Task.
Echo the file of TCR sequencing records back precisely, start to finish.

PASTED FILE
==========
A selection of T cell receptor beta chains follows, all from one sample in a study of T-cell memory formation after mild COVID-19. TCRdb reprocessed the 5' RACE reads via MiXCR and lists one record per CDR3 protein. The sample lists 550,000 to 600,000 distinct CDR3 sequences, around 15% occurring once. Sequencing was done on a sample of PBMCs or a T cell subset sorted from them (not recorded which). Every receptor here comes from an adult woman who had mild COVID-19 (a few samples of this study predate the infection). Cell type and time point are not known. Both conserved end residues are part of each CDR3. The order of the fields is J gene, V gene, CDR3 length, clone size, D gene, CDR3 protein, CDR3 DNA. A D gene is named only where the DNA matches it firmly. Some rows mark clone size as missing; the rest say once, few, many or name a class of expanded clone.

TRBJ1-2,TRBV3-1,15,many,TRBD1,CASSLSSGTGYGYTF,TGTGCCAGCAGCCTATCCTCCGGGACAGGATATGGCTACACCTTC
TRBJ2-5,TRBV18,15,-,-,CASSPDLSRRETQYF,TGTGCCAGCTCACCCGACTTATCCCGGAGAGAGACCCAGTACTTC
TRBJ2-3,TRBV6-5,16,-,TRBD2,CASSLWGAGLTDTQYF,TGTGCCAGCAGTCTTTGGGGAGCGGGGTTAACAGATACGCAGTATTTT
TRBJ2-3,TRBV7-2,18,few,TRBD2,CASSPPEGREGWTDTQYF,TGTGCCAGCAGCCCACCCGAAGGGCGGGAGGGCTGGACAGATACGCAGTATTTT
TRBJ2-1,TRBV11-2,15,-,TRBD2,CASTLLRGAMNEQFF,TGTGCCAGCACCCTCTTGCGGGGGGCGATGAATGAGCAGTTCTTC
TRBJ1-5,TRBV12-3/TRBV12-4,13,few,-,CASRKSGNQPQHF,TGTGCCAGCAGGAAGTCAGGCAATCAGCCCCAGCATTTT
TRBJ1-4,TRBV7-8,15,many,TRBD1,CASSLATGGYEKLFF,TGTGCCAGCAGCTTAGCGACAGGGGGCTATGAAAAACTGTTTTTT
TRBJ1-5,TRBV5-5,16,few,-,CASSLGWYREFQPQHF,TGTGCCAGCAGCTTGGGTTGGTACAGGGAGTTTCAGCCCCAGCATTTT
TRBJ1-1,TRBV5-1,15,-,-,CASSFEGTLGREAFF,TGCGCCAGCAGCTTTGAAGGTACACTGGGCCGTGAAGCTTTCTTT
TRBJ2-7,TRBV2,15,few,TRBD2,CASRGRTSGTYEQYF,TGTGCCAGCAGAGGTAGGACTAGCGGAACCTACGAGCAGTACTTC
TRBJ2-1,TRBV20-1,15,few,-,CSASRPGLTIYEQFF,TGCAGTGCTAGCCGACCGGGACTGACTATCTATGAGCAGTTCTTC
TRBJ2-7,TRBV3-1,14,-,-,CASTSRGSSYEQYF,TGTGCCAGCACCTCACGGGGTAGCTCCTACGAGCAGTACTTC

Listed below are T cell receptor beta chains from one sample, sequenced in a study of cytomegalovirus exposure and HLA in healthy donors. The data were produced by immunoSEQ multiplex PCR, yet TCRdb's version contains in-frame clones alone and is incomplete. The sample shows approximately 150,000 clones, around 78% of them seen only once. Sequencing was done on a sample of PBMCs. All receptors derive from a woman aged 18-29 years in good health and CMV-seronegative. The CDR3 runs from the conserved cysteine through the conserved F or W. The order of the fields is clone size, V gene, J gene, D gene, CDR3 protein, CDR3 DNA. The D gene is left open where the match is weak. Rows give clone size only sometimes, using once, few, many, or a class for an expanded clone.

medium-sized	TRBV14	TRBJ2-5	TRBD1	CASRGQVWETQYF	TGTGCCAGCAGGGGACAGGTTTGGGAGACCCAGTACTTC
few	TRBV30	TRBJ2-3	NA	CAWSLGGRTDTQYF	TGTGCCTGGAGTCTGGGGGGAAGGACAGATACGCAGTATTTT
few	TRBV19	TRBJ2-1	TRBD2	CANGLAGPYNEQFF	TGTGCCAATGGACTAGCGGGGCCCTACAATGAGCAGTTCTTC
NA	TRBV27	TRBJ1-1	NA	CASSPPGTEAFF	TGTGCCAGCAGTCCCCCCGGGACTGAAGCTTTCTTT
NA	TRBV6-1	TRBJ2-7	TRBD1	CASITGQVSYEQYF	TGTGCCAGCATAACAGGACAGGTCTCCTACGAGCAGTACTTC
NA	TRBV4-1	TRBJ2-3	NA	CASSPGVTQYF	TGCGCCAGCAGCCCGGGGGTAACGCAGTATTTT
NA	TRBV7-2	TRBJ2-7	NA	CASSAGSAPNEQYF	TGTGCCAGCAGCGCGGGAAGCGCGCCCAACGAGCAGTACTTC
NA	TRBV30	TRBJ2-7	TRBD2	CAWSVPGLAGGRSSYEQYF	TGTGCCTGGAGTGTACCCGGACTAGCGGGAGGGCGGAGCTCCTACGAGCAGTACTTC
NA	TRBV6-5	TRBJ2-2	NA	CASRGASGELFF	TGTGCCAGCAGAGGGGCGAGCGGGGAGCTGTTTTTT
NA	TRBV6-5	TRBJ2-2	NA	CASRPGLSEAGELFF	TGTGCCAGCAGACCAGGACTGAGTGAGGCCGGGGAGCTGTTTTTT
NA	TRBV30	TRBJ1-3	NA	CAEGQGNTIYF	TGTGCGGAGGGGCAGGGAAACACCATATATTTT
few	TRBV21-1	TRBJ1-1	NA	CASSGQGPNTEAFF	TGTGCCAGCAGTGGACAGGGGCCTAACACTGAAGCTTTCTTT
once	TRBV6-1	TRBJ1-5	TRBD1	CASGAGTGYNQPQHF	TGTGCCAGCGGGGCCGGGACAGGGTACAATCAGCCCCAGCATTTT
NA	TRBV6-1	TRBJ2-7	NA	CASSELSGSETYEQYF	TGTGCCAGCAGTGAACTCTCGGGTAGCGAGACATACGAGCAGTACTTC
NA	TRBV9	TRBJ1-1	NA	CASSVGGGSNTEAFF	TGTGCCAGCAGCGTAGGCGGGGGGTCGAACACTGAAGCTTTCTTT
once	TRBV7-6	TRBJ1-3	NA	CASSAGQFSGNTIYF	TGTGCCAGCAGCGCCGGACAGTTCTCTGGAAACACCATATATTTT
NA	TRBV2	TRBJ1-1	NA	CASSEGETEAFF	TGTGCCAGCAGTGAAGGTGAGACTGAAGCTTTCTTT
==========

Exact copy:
A selection of T cell receptor beta chains follows, all from one sample in a study of T-cell memory formation after mild COVID-19. TCRdb reprocessed the 5' RACE reads via MiXCR and lists one record per CDR3 protein. The sample lists 550,000 to 600,000 distinct CDR3 sequences, around 15% occurring once. Sequencing was done on a sample of PBMCs or a T cell subset sorted from them (not recorded which). Every receptor here comes from an adult woman who had mild COVID-19 (a few samples of this study predate the infection). Cell type and time point are not known. Both conserved end residues are part of each CDR3. The order of the fields is J gene, V gene, CDR3 length, clone size, D gene, CDR3 protein, CDR3 DNA. A D gene is named only where the DNA matches it firmly. Some rows mark clone size as missing; the rest say once, few, many or name a class of expanded clone.

TRBJ1-2,TRBV3-1,15,many,TRBD1,CASSLSSGTGYGYTF,TGTGCCAGCAGCCTATCCTCCGGGACAGGATATGGCTACACCTTC
TRBJ2-5,TRBV18,15,-,-,CASSPDLSRRETQYF,TGTGCCAGCTCACCCGACTTATCCCGGAGAGAGACCCAGTACTTC
TRBJ2-3,TRBV6-5,16,-,TRBD2,CASSLWGAGLTDTQYF,TGTGCCAGCAGTCTTTGGGGAGCGGGGTTAACAGATACGCAGTATTTT
TRBJ2-3,TRBV7-2,18,few,TRBD2,CASSPPEGREGWTDTQYF,TGTGCCAGCAGCCCACCCGAAGGGCGGGAGGGCTGGACAGATACGCAGTATTTT
TRBJ2-1,TRBV11-2,15,-,TRBD2,CASTLLRGAMNEQFF,TGTGCCAGCACCCTCTTGCGGGGGGCGATGAATGAGCAGTTCTTC
TRBJ1-5,TRBV12-3/TRBV12-4,13,few,-,CASRKSGNQPQHF,TGTGCCAGCAGGAAGTCAGGCAATCAGCCCCAGCATTTT
TRBJ1-4,TRBV7-8,15,many,TRBD1,CASSLATGGYEKLFF,TGTGCCAGCAGCTTAGCGACAGGGGGCTATGAAAAACTGTTTTTT
TRBJ1-5,TRBV5-5,16,few,-,CASSLGWYREFQPQHF,TGTGCCAGCAGCTTGGGTTGGTACAGGGAGTTTCAGCCCCAGCATTTT
TRBJ1-1,TRBV5-1,15,-,-,CASSFEGTLGREAFF,TGCGCCAGCAGCTTTGAAGGTACACTGGGCCGTGAAGCTTTCTTT
TRBJ2-7,TRBV2,15,few,TRBD2,CASRGRTSGTYEQYF,TGTGCCAGCAGAGGTAGGACTAGCGGAACCTACGAGCAGTACTTC
TRBJ2-1,TRBV20-1,15,few,-,CSASRPGLTIYEQFF,TGCAGTGCTAGCCGACCGGGACTGACTATCTATGAGCAGTTCTTC
TRBJ2-7,TRBV3-1,14,-,-,CASTSRGSSYEQYF,TGTGCCAGCACCTCACGGGGTAGCTCCTACGAGCAGTACTTC

Listed below are T cell receptor beta chains from one sample, sequenced in a study of cytomegalovirus exposure and HLA in healthy donors. The data were produced by immunoSEQ multiplex PCR, yet TCRdb's version contains in-frame clones alone and is incomplete. The sample shows approximately 150,000 clones, around 78% of them seen only once. Sequencing was done on a sample of PBMCs. All receptors derive from a woman aged 18-29 years in good health and CMV-seronegative. The CDR3 runs from the conserved cysteine through the conserved F or W. The order of the fields is clone size, V gene, J gene, D gene, CDR3 protein, CDR3 DNA. The D gene is left open where the match is weak. Rows give clone size only sometimes, using once, few, many, or a class for an expanded clone.

medium-sized	TRBV14	TRBJ2-5	TRBD1	CASRGQVWETQYF	TGTGCCAGCAGGGGACAGGTTTGGGAGACCCAGTACTTC
few	TRBV30	TRBJ2-3	NA	CAWSLGGRTDTQYF	TGTGCCTGGAGTCTGGGGGGAAGGACAGATACGCAGTATTTT
few	TRBV19	TRBJ2-1	TRBD2	CANGLAGPYNEQFF	TGTGCCAATGGACTAGCGGGGCCCTACAATGAGCAGTTCTTC
NA	TRBV27	TRBJ1-1	NA	CASSPPGTEAFF	TGTGCCAGCAGTCCCCCCGGGACTGAAGCTTTCTTT
NA	TRBV6-1	TRBJ2-7	TRBD1	CASITGQVSYEQYF	TGTGCCAGCATAACAGGACAGGTCTCCTACGAGCAGTACTTC
NA	TRBV4-1	TRBJ2-3	NA	CASSPGVTQYF	TGCGCCAGCAGCCCGGGGGTAACGCAGTATTTT
NA	TRBV7-2	TRBJ2-7	NA	CASSAGSAPNEQYF	TGTGCCAGCAGCGCGGGAAGCGCGCCCAACGAGCAGTACTTC
NA	TRBV30	TRBJ2-7	TRBD2	CAWSVPGLAGGRSSYEQYF	TGTGCCTGGAGTGTACCCGGACTAGCGGGAGGGCGGAGCTCCTACGAGCAGTACTTC
NA	TRBV6-5	TRBJ2-2	NA	CASRGASGELFF	TGTGCCAGCAGAGGGGCGAGCGGGGAGCTGTTTTTT
NA	TRBV6-5	TRBJ2-2	NA	CASRPGLSEAGELFF	TGTGCCAGCAGACCAGGACTGAGTGAGGCCGGGGAGCTGTTTTTT
NA	TRBV30	TRBJ1-3	NA	CAEGQGNTIYF	TGTGCGGAGGGGCAGGGAAACACCATATATTTT
few	TRBV21-1	TRBJ1-1	NA	CASSGQGPNTEAFF	TGTGCCAGCAGTGGACAGGGGCCTAACACTGAAGCTTTCTTT
once	TRBV6-1	TRBJ1-5	TRBD1	CASGAGTGYNQPQHF	TGTGCCAGCGGGGCCGGGACAGGGTACAATCAGCCCCAGCATTTT
NA	TRBV6-1	TRBJ2-7	NA	CASSELSGSETYEQYF	TGTGCCAGCAGTGAACTCTCGGGTAGCGAGACATACGAGCAGTACTTC
NA	TRBV9	TRBJ1-1	NA	CASSVGGGSNTEAFF	TGTGCCAGCAGCGTAGGCGGGGGGTCGAACACTGAAGCTTTCTTT
once	TRBV7-6	TRBJ1-3	NA	CASSAGQFSGNTIYF	TGTGCCAGCAGCGCCGGACAGTTCTCTGGAAACACCATATATTTT
NA	TRBV2	TRBJ1-1	NA	CASSEGETEAFF	TGTGCCAGCAGTGAAGGTGAGACTGAAGCTTTCTTT